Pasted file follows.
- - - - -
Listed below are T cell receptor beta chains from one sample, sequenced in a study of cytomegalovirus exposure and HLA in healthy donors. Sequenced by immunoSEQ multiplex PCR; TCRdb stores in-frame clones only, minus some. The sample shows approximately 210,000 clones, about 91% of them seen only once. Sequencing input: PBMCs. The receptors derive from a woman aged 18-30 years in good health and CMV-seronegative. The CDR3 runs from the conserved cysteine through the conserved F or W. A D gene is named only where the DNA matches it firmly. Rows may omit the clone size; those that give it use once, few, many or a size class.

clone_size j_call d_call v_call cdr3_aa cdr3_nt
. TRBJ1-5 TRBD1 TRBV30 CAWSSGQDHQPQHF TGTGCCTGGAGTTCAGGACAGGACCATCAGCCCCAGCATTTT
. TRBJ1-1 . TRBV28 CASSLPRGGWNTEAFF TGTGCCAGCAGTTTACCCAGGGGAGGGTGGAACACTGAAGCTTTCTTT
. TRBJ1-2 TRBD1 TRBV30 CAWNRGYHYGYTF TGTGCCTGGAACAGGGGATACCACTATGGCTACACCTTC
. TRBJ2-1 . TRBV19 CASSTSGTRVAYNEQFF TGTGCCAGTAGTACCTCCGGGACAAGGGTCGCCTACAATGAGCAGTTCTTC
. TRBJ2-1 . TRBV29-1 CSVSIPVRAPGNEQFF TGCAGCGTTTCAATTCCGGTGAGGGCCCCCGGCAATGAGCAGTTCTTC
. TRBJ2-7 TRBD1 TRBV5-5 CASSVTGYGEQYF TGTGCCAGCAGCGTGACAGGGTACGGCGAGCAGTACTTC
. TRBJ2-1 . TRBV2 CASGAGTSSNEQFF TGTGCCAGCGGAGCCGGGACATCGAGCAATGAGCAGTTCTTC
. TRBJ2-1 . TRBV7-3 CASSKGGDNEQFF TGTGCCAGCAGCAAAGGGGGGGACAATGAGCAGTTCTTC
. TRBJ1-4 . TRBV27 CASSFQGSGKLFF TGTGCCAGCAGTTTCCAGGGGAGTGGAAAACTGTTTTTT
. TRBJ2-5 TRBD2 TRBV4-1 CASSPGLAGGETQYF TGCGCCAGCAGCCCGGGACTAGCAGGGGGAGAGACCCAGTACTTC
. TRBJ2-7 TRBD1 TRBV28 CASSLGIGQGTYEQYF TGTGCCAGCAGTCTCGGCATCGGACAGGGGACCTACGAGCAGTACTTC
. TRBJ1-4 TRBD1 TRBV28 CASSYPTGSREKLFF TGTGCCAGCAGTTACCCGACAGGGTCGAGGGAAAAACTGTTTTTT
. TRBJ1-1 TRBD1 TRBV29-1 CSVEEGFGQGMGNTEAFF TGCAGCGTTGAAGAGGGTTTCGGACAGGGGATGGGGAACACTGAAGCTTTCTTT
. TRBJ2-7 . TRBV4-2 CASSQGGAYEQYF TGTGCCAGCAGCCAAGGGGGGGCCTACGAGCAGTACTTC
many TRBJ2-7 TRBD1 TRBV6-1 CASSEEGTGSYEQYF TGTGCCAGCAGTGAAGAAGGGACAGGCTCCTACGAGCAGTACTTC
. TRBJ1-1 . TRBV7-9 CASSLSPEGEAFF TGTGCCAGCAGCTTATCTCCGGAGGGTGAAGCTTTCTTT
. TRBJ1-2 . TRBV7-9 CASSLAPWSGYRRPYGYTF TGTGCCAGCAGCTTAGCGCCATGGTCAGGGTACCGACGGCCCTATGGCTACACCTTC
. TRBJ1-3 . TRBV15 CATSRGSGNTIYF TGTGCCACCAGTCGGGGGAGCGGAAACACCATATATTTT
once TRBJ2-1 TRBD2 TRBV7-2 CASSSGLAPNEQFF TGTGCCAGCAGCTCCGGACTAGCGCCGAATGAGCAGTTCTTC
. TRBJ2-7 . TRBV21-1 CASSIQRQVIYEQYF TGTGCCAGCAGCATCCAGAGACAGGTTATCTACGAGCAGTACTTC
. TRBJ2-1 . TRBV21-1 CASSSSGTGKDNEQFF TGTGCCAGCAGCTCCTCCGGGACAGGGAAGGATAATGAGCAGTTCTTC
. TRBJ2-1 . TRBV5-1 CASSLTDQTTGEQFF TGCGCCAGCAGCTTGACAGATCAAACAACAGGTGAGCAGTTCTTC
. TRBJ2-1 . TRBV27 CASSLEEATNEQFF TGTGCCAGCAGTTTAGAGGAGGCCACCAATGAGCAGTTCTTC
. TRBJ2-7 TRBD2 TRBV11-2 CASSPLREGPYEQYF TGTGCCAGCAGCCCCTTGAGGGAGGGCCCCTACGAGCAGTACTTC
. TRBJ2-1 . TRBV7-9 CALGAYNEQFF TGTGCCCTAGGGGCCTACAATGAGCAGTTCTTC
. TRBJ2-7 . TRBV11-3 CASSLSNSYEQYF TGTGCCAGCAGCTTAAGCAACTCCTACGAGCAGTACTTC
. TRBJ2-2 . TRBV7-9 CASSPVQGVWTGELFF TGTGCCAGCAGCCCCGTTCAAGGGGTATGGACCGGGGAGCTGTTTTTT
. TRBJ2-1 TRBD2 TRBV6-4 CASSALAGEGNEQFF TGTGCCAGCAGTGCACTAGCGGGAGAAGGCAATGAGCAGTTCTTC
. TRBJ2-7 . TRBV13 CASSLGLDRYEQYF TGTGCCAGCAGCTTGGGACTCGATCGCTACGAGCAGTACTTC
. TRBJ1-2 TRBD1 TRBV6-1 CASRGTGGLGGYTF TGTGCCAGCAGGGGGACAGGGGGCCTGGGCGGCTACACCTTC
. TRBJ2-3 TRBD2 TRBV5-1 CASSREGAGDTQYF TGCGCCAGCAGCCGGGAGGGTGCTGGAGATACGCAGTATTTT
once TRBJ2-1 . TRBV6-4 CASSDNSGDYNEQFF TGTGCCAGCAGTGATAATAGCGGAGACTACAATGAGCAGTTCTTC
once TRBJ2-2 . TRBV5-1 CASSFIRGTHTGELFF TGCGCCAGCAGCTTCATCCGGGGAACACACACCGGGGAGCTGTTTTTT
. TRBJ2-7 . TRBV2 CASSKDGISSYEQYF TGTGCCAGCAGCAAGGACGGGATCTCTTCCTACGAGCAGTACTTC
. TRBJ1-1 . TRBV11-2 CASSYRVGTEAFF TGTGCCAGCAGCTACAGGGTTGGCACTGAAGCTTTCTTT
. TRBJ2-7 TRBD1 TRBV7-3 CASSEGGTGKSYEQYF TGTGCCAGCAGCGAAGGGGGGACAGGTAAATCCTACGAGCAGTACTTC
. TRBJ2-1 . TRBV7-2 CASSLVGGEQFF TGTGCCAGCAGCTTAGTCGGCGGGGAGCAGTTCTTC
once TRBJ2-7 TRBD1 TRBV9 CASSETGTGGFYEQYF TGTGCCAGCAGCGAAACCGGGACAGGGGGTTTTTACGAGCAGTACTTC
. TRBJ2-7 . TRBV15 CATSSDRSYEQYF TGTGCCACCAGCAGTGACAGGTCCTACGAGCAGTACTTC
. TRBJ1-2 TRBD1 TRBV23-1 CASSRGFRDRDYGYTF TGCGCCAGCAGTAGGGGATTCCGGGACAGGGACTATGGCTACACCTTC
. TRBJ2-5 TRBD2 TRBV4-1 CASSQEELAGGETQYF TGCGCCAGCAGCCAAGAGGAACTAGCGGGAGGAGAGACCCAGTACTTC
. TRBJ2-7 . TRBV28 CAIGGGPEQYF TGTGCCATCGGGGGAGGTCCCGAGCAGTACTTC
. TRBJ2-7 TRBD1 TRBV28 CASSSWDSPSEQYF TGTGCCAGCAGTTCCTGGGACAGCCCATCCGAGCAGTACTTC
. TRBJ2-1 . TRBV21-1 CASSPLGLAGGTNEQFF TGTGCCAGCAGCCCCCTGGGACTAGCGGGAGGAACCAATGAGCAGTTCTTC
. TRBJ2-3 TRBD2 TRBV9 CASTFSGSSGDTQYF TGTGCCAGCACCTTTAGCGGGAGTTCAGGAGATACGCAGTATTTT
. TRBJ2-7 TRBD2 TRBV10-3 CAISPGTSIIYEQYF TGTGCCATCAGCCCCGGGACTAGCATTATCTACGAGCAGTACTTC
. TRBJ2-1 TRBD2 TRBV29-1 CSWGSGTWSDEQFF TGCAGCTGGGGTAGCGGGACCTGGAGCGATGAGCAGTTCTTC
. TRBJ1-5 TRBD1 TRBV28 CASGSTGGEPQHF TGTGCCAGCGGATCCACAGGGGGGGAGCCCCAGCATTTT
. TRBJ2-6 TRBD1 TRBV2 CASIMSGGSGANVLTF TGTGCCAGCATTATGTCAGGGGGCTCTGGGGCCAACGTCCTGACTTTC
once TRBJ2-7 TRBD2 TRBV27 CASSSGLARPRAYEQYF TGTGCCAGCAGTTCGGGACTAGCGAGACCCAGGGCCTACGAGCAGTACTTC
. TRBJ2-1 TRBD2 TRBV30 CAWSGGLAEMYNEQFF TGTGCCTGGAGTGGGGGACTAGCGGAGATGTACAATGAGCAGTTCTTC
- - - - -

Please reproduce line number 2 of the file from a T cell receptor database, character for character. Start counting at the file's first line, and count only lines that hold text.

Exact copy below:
clone_size j_call d_call v_call cdr3_aa cdr3_nt